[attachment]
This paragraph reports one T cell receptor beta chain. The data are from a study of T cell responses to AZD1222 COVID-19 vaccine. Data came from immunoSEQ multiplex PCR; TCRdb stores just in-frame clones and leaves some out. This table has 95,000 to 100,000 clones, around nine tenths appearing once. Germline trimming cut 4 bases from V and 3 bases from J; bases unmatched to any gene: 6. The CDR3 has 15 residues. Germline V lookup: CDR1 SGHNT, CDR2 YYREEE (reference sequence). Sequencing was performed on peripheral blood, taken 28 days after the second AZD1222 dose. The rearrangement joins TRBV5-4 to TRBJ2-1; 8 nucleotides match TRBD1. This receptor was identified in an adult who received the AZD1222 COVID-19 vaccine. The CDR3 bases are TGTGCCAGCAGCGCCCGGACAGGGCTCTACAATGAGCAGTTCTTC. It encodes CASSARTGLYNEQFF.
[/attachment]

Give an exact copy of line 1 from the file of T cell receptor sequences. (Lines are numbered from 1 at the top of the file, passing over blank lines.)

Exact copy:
This paragraph reports one T cell receptor beta chain. The data are from a study of T cell responses to AZD1222 COVID-19 vaccine. Data came from immunoSEQ multiplex PCR; TCRdb stores just in-frame clones and leaves some out. This table has 95,000 to 100,000 clones, around nine tenths appearing once. Germline trimming cut 4 bases from V and 3 bases from J; bases unmatched to any gene: 6. The CDR3 has 15 residues. Germline V lookup: CDR1 SGHNT, CDR2 YYREEE (reference sequence). Sequencing was performed on peripheral blood, taken 28 days after the second AZD1222 dose. The rearrangement joins TRBV5-4 to TRBJ2-1; 8 nucleotides match TRBD1. This receptor was identified in an adult who received the AZD1222 COVID-19 vaccine. The CDR3 bases are TGTGCCAGCAGCGCCCGGACAGGGCTCTACAATGAGCAGTTCTTC. It encodes CASSARTGLYNEQFF.